Ukraine says Russian forces looting, occupying homes in Kherson
Russia has ordered civilians out of Kherson in anticipation of a Ukrainian assault to recapture the southern city.
Ukraine has accused Russia of looting empty homes in the southern city of Kherson and occupying them with troops in civilian clothes to prepare for street fighting ahead against Kyiv’s army.
In recent days, Russia has ordered civilians out of Kherson in anticipation of a Ukrainian assault to recapture the city, the only regional capital Moscow has seized since its invasion in February.
Kherson, with a prewar population of nearly 300,000, has been left cold and dark after power and water were cut to the surrounding area over the past 48 hours, both sides said.
Russian-installed officials blamed Ukrainian “sabotage” and said they were working to restore electricity. Ukrainian officials said the Russians had dismantled 1.5km (0.9 miles) of power lines, and electricity probably would not return until Ukrainian forces recapture the area.
Kyiv has described the evacuation of the area as a forced deportation, a war crime. Moscow says it is sending residents away for safety and denies abusing civilians.
Kherson lies in the only pocket of Russian-held territory on the west bank of the Dnieper River that bisects Ukraine. Recapturing it has been the main focus of Ukraine’s counteroffensive in the south, which has accelerated since the start of October.
Ukrainian forces on the nearby front line have told the Reuters news agency in recent days that they expect a bitter fight against Russian troops determined to exact a blood price before being forced out.
“While Kherson residents are being forcibly deported from their homes, talking about ‘evacuation’, ru-military and FSB officers are doing what they love most – robbing their houses,” Ukrainian presidential adviser Mykhailo Podolyak tweeted on Monday.
Ukraine’s military said in an overnight update that Russian forces, “disguised in civilian clothes, occupy the premises of civilians and strengthen positions inside for conducting street battles”.
The situation inside Kherson could not be independently confirmed.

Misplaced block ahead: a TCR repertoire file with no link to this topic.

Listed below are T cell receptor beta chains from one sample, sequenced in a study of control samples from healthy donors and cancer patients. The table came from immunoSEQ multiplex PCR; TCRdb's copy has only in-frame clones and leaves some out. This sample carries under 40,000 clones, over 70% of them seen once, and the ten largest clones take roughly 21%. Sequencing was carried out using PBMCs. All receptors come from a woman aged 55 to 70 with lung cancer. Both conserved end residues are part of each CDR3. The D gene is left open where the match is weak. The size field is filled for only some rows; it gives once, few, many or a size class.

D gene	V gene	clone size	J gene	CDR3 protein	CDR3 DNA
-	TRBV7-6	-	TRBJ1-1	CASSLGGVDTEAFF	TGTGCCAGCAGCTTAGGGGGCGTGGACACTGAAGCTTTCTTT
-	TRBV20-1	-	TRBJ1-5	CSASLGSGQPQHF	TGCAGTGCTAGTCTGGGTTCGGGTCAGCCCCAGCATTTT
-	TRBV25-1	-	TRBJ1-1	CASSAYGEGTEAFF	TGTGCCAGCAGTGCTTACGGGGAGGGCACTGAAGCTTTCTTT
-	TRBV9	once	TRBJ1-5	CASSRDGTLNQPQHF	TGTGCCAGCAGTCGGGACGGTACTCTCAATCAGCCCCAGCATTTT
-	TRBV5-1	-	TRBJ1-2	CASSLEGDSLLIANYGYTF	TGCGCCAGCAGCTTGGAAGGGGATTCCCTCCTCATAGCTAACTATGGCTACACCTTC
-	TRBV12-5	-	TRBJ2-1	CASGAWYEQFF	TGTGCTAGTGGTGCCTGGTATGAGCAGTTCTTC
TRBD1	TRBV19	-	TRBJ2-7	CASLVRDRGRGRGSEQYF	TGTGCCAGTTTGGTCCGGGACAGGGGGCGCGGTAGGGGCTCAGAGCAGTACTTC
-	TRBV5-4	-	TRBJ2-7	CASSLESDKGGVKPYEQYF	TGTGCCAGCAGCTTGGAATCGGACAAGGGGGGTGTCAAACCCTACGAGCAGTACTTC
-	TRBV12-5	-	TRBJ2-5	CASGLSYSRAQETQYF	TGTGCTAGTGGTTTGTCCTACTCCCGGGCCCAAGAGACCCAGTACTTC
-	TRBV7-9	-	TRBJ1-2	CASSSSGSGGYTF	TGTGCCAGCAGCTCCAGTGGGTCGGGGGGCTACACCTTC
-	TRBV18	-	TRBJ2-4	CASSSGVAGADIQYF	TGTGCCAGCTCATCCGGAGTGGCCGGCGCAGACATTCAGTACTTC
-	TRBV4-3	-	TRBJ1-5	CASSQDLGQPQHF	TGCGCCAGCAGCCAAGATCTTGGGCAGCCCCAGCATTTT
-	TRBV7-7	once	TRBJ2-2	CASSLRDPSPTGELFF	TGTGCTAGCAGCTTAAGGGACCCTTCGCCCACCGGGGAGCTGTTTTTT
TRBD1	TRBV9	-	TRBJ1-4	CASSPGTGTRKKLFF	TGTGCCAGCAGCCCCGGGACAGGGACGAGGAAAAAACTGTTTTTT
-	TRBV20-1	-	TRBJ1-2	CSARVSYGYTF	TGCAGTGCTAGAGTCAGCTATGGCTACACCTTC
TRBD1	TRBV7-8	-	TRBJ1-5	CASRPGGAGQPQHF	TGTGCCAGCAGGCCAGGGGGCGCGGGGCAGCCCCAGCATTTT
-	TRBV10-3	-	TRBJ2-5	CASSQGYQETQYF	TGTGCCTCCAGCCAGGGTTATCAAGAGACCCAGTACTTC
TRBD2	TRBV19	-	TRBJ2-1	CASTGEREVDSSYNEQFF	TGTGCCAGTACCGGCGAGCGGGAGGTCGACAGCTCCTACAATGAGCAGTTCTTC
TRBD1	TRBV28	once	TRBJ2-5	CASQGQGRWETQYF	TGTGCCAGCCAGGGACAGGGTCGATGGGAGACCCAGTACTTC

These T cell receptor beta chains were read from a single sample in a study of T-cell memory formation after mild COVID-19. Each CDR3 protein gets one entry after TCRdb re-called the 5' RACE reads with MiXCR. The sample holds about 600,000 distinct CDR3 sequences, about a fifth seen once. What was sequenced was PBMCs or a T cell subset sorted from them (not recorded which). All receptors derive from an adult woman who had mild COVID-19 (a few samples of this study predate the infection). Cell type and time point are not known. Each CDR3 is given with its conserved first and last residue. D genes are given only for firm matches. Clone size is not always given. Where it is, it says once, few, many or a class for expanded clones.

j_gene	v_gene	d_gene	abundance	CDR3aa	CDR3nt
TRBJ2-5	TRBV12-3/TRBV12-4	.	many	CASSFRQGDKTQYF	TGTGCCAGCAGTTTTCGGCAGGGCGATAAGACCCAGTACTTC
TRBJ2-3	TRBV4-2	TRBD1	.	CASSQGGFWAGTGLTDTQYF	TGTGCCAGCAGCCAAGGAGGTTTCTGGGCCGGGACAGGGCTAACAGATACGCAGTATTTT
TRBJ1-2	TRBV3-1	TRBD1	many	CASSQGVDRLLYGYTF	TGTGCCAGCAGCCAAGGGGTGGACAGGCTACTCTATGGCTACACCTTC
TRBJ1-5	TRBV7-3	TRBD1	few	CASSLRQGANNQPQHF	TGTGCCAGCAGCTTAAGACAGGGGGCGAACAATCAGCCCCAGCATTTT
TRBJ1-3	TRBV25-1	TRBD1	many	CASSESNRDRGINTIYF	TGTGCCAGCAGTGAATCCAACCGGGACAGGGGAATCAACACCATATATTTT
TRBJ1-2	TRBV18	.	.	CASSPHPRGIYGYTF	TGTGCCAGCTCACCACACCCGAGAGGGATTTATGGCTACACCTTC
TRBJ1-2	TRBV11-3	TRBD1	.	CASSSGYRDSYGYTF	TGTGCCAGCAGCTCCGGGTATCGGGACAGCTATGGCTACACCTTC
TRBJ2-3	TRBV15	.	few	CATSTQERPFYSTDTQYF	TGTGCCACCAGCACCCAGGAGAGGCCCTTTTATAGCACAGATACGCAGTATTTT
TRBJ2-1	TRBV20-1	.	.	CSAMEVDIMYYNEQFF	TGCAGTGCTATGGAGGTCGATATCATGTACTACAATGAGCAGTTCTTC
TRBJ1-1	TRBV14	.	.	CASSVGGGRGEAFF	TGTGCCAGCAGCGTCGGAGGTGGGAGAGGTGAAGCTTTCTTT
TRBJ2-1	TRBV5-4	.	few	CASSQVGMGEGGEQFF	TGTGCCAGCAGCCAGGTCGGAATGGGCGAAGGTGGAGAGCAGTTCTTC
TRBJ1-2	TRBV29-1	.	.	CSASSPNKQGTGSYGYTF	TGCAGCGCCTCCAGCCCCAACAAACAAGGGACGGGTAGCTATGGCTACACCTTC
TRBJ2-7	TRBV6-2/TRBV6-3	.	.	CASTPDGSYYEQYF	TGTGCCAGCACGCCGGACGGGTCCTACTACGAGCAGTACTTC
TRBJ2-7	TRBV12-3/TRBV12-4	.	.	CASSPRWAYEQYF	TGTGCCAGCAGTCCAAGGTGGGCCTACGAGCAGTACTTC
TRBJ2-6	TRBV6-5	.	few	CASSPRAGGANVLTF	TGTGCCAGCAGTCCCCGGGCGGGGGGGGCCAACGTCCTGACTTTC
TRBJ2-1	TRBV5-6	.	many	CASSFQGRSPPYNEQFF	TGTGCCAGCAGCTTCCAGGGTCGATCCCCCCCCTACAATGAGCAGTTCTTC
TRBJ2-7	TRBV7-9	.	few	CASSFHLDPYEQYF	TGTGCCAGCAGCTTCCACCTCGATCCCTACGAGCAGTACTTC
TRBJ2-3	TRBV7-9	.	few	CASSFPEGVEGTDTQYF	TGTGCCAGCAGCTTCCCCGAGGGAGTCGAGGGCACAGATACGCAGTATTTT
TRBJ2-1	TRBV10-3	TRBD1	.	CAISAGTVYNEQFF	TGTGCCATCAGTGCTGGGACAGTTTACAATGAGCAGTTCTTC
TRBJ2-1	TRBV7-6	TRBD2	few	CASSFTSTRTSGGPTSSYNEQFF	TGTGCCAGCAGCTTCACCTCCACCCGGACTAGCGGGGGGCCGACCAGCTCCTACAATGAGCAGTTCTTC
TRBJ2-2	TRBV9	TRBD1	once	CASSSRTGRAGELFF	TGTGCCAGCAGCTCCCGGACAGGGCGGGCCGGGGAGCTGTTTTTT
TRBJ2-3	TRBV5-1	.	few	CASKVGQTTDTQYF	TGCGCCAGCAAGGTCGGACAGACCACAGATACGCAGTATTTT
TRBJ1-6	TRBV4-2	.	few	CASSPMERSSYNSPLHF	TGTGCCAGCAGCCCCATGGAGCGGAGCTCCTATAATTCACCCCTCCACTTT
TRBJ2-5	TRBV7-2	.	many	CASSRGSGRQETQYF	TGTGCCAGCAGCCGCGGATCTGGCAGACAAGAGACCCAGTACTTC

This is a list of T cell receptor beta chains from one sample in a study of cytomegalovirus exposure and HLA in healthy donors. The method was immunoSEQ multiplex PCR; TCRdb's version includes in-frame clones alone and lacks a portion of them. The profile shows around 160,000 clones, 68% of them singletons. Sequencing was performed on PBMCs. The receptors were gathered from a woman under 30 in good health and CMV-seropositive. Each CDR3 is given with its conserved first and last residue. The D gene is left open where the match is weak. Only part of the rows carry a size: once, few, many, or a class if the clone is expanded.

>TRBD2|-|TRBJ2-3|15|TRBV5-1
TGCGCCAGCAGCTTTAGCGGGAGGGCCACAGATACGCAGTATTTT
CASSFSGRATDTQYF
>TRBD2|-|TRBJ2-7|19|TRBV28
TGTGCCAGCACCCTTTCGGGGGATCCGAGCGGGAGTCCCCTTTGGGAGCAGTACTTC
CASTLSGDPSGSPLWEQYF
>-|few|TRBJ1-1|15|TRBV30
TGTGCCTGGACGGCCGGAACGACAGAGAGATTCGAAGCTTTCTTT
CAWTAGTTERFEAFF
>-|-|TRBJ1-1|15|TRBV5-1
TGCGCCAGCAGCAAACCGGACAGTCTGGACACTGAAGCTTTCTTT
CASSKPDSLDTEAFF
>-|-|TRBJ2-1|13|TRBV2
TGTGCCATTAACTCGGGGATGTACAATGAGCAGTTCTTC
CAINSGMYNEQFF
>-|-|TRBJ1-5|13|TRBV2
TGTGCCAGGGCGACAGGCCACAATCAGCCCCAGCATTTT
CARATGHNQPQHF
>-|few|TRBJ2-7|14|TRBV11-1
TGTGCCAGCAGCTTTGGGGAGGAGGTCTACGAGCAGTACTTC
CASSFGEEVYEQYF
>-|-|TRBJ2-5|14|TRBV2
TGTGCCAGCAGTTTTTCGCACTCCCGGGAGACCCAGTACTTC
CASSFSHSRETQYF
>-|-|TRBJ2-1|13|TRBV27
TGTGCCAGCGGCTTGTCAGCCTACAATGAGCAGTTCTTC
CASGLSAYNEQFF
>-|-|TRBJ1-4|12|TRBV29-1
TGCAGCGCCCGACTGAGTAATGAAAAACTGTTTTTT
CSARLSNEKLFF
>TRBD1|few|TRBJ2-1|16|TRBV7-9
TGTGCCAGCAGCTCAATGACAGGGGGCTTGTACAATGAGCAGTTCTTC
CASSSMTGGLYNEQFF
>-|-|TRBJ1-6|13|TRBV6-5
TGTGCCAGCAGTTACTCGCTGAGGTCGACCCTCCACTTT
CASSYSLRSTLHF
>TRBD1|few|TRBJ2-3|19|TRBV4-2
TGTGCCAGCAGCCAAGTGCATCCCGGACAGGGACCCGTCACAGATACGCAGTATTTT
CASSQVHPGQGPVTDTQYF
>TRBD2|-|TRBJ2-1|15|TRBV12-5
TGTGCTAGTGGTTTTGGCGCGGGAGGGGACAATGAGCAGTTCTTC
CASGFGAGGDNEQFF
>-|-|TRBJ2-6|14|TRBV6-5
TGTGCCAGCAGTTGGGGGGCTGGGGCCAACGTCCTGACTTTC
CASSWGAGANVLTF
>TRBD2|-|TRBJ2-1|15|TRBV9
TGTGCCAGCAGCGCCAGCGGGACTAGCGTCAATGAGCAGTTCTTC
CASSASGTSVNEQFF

Meanwhile, Ukraine announced on Monday that it had received more air defence systems from Western military allies, as officials in Kyiv said the situation with electricity supplies was “tense” after protracted Russian attacks on energy facilities.
Defence Minister Oleksii Reznikov announced on Monday that Ukraine had received National Advanced Surface-to-Air Missile System (NASAMS) and Italian Aspide air defences, adding to weapons supplied by Germany.
“NASAMS and Aspide air defence systems arrived in Ukraine! These weapons will significantly strengthen the Ukrainian army and will make our skies safer,” Reznikov said on social media.
Attacks by Moscow’s forces, including with Iranian-made drones over the past month, have destroyed about 40 percent of Ukraine’s power stations and the government has urged Ukrainians to maximise electricity savings.
The defence ministry, meanwhile, said it was requisitioning several energy and manufacturing companies “of strategic importance” to guarantee sufficient supplies for the military to fend off Russia’s invasion.
On the diplomatic front, both the White House and Kremlin declined to comment on a report in the Wall Street Journal that US National Security Advisor Jake Sullivan had held talks with aides to Russian President Vladimir Putin, aiming to reduce the risk of the war escalating.
Podolyak said Ukraine was ready to negotiate an end to the war with a future Russian leader but not Putin, after a Washington Post report that the United States had urged Kyiv to signal a readiness for peace talks to ensure it retains Western support.
“Ukraine has never refused to negotiate. Our negotiating position is known and open,” Podolyak said on Twitter, adding that Russia should first withdraw forces from Ukraine.
“Is Putin ready? Obviously not. Therefore, we are constructive in our assessment: We will talk with the next leader of [Russia],” he said.